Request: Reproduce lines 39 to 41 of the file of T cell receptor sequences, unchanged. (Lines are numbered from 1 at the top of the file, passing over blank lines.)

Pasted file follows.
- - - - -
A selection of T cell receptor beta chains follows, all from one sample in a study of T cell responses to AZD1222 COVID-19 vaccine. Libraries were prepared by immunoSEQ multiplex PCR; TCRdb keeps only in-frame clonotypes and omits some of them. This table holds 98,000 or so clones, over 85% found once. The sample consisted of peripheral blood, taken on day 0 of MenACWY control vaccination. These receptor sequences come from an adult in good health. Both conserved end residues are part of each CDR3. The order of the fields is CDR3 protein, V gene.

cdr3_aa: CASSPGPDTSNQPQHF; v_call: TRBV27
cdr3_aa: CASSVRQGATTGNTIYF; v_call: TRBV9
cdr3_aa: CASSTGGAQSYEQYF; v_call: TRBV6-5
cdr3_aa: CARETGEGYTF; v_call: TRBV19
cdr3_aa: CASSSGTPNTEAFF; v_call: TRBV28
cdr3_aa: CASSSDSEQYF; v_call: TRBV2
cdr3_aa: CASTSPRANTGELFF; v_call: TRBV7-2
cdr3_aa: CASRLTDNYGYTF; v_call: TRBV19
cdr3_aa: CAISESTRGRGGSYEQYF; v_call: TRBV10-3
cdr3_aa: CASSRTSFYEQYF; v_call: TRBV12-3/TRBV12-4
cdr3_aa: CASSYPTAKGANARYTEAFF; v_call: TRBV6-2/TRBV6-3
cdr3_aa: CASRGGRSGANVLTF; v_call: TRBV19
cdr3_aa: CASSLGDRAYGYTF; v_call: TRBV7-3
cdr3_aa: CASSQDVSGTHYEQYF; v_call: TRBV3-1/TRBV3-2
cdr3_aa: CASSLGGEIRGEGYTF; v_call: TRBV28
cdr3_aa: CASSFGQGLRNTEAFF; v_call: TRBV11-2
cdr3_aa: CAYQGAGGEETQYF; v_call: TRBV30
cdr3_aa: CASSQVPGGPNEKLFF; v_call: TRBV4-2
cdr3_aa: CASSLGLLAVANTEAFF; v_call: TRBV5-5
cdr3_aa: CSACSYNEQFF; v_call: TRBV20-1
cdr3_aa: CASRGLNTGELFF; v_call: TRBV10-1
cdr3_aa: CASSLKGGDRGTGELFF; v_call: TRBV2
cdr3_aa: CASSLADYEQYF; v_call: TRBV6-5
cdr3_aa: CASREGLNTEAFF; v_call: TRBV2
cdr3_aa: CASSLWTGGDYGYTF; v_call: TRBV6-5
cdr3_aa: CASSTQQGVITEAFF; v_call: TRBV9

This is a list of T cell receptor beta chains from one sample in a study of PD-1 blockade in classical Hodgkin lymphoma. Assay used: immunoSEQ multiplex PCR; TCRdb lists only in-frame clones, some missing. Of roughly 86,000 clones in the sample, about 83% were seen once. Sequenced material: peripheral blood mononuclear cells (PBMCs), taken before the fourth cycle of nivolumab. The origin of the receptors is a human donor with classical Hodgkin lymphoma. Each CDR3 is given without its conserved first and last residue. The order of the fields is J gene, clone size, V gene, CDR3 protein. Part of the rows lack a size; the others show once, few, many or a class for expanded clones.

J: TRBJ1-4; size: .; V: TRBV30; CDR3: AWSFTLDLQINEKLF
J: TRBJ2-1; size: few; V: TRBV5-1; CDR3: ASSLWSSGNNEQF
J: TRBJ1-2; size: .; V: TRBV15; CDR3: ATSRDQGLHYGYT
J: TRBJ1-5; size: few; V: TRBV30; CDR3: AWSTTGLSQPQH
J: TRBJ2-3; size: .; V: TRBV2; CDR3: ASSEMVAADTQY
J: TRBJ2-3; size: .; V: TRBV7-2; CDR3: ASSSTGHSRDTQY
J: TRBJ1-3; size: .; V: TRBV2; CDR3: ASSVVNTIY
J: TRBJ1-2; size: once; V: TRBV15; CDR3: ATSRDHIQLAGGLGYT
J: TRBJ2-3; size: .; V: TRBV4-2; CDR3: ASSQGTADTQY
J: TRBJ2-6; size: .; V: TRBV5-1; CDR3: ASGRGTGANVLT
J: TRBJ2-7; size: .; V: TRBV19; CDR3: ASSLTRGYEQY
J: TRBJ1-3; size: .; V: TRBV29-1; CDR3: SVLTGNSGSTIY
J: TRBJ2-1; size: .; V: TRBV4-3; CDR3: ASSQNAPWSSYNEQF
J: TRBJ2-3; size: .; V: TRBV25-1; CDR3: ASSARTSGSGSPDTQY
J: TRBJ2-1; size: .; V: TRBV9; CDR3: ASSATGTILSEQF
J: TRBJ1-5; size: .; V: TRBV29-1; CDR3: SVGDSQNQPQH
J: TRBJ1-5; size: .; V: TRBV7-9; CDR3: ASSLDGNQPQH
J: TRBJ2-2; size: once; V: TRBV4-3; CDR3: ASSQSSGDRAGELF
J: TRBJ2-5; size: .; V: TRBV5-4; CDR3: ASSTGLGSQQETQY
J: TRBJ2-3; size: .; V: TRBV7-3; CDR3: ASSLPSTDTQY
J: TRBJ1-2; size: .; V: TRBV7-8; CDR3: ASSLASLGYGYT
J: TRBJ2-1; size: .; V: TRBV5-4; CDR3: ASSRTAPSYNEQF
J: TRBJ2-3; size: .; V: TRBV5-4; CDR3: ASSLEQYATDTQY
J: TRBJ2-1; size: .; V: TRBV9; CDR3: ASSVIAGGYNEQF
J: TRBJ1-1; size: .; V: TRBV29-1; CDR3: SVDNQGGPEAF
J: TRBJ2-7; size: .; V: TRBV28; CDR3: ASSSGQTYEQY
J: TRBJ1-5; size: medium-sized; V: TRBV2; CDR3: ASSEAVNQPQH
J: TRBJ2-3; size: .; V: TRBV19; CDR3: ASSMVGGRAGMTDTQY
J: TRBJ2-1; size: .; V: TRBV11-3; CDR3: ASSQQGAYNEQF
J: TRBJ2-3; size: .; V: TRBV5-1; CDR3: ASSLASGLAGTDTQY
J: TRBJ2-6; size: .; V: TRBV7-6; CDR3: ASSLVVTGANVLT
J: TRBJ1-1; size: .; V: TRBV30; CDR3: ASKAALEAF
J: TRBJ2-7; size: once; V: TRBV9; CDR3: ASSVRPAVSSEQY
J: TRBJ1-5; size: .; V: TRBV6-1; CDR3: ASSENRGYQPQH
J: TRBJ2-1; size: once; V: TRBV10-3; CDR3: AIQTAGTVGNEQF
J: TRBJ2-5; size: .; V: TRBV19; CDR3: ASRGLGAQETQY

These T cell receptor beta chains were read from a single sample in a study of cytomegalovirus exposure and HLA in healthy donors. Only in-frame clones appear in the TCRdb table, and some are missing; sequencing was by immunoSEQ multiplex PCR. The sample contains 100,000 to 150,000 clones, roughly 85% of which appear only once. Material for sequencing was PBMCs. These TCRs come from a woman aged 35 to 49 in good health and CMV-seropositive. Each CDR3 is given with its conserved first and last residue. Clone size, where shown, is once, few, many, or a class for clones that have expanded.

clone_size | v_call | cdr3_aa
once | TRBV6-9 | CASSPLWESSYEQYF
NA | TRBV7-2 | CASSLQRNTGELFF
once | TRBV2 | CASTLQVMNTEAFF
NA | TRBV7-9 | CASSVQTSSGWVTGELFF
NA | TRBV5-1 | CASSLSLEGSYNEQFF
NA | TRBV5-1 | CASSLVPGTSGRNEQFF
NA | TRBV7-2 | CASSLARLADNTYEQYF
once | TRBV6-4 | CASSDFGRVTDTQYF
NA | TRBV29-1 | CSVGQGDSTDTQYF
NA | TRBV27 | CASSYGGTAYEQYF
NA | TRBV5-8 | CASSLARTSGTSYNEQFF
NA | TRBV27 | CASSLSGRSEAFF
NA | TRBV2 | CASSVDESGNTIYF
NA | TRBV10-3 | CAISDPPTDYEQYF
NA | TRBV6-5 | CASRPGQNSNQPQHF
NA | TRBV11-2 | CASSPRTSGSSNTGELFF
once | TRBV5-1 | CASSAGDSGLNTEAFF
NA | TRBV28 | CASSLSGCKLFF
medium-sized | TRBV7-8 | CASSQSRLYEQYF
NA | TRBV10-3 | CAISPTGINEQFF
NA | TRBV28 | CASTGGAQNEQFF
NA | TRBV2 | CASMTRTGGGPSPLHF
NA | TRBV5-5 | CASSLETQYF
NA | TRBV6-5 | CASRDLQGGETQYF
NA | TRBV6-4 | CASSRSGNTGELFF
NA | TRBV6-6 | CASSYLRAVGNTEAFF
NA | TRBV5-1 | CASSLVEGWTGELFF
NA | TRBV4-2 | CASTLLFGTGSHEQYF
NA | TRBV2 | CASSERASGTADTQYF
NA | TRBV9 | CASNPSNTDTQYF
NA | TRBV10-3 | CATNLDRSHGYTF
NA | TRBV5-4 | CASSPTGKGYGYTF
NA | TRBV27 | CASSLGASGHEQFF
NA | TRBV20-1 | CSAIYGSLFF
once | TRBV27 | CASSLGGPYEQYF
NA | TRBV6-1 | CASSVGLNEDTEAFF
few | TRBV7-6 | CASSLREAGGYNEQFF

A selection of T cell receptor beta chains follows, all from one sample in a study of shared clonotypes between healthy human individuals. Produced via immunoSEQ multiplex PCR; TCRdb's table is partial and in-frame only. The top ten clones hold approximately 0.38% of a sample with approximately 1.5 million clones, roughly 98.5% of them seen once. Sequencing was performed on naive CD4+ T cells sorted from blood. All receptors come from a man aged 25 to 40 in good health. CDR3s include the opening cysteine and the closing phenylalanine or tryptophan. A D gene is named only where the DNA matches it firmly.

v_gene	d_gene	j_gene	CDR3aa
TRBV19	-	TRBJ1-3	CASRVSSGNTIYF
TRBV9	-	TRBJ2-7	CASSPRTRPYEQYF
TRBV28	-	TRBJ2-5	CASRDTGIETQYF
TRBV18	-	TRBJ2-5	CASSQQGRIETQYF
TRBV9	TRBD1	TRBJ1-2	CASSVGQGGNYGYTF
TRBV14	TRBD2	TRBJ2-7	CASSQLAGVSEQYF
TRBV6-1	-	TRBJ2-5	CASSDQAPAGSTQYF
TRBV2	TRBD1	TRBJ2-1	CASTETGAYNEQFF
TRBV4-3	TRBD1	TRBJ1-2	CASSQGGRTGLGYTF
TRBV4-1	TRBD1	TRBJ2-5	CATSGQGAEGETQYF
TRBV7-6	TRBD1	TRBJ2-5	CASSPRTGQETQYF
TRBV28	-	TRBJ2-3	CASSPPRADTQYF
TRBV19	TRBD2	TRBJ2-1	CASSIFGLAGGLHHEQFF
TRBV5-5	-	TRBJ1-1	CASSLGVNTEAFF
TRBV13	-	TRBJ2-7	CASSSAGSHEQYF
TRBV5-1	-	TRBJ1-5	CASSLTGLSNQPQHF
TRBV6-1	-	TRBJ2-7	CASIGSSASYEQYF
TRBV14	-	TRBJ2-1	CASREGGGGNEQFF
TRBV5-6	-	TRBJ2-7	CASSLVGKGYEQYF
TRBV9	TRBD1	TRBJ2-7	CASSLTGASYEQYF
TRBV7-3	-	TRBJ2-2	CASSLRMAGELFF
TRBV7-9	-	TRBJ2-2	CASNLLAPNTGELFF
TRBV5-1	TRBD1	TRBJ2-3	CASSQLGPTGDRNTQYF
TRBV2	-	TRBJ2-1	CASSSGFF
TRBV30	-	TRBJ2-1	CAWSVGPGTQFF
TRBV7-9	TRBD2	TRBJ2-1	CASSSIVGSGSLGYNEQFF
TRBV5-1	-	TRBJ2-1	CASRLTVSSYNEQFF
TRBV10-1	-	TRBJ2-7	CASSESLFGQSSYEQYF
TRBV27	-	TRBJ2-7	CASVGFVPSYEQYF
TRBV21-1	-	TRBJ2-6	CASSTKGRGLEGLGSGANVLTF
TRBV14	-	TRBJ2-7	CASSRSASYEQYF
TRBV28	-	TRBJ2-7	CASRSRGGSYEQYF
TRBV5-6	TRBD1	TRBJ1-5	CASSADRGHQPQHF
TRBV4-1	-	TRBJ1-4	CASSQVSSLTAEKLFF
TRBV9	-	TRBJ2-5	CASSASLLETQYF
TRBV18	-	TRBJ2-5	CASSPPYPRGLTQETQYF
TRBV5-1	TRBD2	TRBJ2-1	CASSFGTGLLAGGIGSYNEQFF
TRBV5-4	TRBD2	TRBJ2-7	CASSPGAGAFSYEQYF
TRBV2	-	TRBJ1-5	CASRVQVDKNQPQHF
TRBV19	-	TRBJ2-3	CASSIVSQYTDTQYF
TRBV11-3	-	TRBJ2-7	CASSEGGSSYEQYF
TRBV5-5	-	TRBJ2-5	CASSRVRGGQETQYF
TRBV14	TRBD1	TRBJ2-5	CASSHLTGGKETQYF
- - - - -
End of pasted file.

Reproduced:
J: TRBJ2-7; size: .; V: TRBV19; CDR3: ASSLTRGYEQY
J: TRBJ1-3; size: .; V: TRBV29-1; CDR3: SVLTGNSGSTIY
J: TRBJ2-1; size: .; V: TRBV4-3; CDR3: ASSQNAPWSSYNEQF